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Mortuary Practices: Their Study and Their Potential

Published online by Cambridge University Press:  07 August 2018

Lewis R. Binford*
Affiliation:
Department of Anthropology, University of New Mexico

Abstract

The explanations of burial customs provided by previous anthropologists are examined at length together with the assumptions and data orientations that lay behind them. Both the assumptions and explanations are shown to be inadequate from the point of view of systems theory and from a detailed examination of the empirical record. A cross-cultural survey drawn from the Human Relations Area Files shows that associations do exist between measures of mortuary ritual variety and structural complexity. It was found that both the number and specific forms of the dimensions of the social persona commonly recognized in mortuary ritual vary significantly with the organizational complexity of the society as measured by different forms of subsistence practice. Moreover, the forms that differentiations in mortuary ritual take vary significantly with the dimensions of the social persona symbolized. Hence, much of contemporary archaeological conjecture and interpretation regarding processes of cultural change, cultural differentiation, and the presence of specific burial customs is inadequate as well as the ideational propositions and assumptions underlying these notions. Inferences about the presumed “relationships” compared directly from trait lists obtaining among archaeological manifestations are useless without knowledge of the organizational properties of the pertinent cultural systems.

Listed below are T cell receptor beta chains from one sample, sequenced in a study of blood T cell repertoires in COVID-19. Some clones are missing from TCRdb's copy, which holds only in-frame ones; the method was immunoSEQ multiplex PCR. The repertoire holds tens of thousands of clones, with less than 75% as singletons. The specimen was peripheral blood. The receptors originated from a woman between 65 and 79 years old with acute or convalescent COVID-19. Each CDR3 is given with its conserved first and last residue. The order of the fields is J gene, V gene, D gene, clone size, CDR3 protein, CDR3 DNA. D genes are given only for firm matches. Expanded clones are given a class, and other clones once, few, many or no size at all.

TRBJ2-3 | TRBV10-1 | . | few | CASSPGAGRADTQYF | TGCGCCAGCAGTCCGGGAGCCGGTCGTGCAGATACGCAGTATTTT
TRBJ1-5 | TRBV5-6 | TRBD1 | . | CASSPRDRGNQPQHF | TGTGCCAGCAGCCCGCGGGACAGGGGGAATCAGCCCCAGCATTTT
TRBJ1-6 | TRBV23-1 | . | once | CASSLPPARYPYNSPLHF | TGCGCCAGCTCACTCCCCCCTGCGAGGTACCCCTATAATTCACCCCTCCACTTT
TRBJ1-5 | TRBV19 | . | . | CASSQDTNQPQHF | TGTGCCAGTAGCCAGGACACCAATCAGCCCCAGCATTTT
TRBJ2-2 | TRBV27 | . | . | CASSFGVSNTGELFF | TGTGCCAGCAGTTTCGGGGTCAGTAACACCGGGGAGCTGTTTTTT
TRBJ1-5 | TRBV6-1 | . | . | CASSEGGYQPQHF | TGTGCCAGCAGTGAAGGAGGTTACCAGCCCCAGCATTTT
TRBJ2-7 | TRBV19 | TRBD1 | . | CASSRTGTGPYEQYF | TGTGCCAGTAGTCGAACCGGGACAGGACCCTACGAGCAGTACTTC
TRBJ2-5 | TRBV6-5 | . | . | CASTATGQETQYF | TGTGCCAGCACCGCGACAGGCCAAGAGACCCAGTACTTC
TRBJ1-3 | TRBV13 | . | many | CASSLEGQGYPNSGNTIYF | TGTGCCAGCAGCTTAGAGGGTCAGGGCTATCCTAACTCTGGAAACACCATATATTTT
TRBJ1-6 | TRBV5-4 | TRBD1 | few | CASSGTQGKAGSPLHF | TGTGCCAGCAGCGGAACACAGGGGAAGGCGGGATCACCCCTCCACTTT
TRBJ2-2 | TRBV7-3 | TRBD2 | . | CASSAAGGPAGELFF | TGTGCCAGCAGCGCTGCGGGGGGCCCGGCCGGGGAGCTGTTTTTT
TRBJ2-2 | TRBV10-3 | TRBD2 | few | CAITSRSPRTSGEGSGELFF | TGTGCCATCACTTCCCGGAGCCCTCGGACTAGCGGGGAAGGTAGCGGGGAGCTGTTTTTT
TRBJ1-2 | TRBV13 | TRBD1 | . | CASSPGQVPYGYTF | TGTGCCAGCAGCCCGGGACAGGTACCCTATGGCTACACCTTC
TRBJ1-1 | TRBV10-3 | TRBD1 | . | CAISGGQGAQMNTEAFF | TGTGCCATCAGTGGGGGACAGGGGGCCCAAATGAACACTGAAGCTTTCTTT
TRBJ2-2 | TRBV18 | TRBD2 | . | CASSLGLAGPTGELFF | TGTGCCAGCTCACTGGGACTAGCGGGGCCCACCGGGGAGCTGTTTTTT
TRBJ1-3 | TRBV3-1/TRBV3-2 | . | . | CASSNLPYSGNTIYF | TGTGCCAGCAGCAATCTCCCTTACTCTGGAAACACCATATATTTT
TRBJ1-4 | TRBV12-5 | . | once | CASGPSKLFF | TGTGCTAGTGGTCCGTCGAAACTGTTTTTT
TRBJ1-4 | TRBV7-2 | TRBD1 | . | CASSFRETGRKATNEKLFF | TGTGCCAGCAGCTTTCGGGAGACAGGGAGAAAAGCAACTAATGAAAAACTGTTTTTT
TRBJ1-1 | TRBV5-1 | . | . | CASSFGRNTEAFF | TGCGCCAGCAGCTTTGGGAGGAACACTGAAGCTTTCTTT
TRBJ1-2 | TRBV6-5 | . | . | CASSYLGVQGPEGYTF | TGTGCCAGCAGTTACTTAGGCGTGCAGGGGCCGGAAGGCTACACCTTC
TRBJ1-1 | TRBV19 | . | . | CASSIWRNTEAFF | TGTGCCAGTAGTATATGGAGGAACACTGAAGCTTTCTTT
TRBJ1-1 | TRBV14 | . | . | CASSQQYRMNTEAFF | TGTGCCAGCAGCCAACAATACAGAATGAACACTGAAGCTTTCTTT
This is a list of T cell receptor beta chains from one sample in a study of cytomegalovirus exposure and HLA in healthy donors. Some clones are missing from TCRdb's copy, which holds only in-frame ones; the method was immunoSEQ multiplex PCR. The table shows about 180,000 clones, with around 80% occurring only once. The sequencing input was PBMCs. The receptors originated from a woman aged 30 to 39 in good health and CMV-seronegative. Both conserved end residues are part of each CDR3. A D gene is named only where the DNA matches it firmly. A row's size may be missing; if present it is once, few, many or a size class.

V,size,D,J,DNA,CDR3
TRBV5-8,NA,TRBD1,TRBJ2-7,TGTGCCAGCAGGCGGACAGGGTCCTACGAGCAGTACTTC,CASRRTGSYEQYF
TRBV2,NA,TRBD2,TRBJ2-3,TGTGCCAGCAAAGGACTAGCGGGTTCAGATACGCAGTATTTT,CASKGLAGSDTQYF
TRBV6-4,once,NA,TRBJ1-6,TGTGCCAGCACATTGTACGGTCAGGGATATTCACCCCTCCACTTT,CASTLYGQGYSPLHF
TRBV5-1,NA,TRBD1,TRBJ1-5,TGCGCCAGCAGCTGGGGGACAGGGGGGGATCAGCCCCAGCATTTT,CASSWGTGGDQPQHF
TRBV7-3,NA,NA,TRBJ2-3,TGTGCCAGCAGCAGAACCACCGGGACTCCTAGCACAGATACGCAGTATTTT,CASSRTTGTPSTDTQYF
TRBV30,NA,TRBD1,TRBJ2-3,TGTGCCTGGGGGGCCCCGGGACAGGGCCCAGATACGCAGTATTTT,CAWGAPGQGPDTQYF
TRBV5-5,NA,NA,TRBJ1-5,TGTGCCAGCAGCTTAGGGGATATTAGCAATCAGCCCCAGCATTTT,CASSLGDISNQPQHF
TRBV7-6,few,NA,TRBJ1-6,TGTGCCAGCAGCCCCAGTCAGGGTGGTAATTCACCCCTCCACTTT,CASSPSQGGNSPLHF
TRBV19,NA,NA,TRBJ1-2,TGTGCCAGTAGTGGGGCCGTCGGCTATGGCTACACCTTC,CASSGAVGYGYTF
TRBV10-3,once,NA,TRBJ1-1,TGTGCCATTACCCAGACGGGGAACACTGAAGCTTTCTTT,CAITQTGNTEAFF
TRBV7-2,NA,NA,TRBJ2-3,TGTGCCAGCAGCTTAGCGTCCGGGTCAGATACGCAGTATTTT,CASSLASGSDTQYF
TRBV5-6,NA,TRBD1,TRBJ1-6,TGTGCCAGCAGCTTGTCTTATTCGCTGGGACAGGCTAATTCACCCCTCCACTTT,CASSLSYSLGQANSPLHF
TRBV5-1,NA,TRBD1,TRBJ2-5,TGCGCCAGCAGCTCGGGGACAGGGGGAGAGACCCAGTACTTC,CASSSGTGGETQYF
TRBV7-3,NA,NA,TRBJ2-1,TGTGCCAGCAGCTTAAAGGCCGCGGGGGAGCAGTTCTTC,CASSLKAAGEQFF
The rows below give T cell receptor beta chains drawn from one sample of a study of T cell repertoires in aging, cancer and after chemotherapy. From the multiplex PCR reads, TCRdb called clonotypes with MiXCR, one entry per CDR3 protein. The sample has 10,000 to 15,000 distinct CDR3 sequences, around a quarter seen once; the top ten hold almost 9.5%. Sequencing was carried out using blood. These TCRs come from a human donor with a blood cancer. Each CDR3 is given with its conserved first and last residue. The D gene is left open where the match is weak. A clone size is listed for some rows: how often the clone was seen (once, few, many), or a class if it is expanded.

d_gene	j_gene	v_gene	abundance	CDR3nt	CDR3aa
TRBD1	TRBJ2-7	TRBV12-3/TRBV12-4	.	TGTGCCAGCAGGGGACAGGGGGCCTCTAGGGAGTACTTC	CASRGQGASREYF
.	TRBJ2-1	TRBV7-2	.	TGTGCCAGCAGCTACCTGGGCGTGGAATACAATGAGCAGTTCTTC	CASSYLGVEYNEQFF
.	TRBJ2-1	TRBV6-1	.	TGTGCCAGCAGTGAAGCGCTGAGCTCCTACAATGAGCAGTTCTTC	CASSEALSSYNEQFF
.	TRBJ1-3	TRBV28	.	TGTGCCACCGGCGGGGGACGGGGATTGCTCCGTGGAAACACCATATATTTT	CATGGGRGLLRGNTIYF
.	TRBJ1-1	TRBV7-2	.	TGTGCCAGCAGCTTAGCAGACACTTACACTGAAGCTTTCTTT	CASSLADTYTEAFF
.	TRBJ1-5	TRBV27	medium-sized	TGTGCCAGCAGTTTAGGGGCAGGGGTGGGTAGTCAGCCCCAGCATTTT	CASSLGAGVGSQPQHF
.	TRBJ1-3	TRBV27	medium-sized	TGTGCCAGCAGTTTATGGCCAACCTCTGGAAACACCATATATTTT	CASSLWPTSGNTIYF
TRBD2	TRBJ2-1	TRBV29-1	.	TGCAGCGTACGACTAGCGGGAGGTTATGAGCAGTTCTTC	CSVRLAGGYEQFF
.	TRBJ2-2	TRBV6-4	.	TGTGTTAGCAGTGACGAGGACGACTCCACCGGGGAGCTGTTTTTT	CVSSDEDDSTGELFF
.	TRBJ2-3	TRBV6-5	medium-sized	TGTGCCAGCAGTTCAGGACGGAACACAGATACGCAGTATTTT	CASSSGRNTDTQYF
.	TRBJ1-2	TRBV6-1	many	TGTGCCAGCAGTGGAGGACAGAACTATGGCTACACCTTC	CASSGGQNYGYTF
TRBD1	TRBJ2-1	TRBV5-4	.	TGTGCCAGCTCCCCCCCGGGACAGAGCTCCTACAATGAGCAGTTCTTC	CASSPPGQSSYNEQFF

Type
Research Article
Copyright
Copyright © Society for American Archaeology 1971

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